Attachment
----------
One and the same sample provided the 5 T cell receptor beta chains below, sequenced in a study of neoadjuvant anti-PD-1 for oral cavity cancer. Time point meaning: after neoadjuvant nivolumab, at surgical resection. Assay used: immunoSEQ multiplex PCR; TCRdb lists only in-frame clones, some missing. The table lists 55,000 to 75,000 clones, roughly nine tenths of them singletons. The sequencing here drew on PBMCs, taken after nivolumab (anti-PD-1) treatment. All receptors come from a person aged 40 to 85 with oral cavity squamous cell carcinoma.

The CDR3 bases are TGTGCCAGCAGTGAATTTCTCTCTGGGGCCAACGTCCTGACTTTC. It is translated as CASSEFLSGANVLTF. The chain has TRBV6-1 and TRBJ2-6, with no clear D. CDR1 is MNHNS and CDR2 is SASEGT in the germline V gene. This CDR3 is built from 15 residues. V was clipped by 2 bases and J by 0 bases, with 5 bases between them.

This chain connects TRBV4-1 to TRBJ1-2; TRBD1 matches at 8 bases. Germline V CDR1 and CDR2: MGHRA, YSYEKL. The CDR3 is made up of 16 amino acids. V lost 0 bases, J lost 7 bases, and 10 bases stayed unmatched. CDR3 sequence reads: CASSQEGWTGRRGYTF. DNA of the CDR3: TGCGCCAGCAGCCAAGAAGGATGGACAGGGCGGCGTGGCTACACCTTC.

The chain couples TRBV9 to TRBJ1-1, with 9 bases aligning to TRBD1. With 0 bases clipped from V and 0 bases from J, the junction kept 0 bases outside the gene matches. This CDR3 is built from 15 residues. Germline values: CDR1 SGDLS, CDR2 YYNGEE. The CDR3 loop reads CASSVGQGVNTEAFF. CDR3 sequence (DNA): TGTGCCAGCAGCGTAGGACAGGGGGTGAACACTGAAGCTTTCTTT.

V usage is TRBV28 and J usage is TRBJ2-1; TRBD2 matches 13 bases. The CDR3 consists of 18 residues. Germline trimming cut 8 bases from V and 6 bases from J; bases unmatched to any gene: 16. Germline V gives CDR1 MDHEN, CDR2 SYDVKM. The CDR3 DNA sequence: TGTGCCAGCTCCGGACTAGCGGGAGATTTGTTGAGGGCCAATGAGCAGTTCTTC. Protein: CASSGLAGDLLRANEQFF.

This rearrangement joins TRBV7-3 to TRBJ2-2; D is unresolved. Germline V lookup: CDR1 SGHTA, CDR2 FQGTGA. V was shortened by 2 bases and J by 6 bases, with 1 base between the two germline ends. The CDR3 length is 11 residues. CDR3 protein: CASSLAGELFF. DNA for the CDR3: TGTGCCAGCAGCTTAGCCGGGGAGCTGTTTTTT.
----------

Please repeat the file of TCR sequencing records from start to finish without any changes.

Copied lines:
One and the same sample provided the 5 T cell receptor beta chains below, sequenced in a study of neoadjuvant anti-PD-1 for oral cavity cancer. Time point meaning: after neoadjuvant nivolumab, at surgical resection. Assay used: immunoSEQ multiplex PCR; TCRdb lists only in-frame clones, some missing. The table lists 55,000 to 75,000 clones, roughly nine tenths of them singletons. The sequencing here drew on PBMCs, taken after nivolumab (anti-PD-1) treatment. All receptors come from a person aged 40 to 85 with oral cavity squamous cell carcinoma.

The CDR3 bases are TGTGCCAGCAGTGAATTTCTCTCTGGGGCCAACGTCCTGACTTTC. It is translated as CASSEFLSGANVLTF. The chain has TRBV6-1 and TRBJ2-6, with no clear D. CDR1 is MNHNS and CDR2 is SASEGT in the germline V gene. This CDR3 is built from 15 residues. V was clipped by 2 bases and J by 0 bases, with 5 bases between them.

This chain connects TRBV4-1 to TRBJ1-2; TRBD1 matches at 8 bases. Germline V CDR1 and CDR2: MGHRA, YSYEKL. The CDR3 is made up of 16 amino acids. V lost 0 bases, J lost 7 bases, and 10 bases stayed unmatched. CDR3 sequence reads: CASSQEGWTGRRGYTF. DNA of the CDR3: TGCGCCAGCAGCCAAGAAGGATGGACAGGGCGGCGTGGCTACACCTTC.

The chain couples TRBV9 to TRBJ1-1, with 9 bases aligning to TRBD1. With 0 bases clipped from V and 0 bases from J, the junction kept 0 bases outside the gene matches. This CDR3 is built from 15 residues. Germline values: CDR1 SGDLS, CDR2 YYNGEE. The CDR3 loop reads CASSVGQGVNTEAFF. CDR3 sequence (DNA): TGTGCCAGCAGCGTAGGACAGGGGGTGAACACTGAAGCTTTCTTT.

V usage is TRBV28 and J usage is TRBJ2-1; TRBD2 matches 13 bases. The CDR3 consists of 18 residues. Germline trimming cut 8 bases from V and 6 bases from J; bases unmatched to any gene: 16. Germline V gives CDR1 MDHEN, CDR2 SYDVKM. The CDR3 DNA sequence: TGTGCCAGCTCCGGACTAGCGGGAGATTTGTTGAGGGCCAATGAGCAGTTCTTC. Protein: CASSGLAGDLLRANEQFF.

This rearrangement joins TRBV7-3 to TRBJ2-2; D is unresolved. Germline V lookup: CDR1 SGHTA, CDR2 FQGTGA. V was shortened by 2 bases and J by 6 bases, with 1 base between the two germline ends. The CDR3 length is 11 residues. CDR3 protein: CASSLAGELFF. DNA for the CDR3: TGTGCCAGCAGCTTAGCCGGGGAGCTGTTTTTT.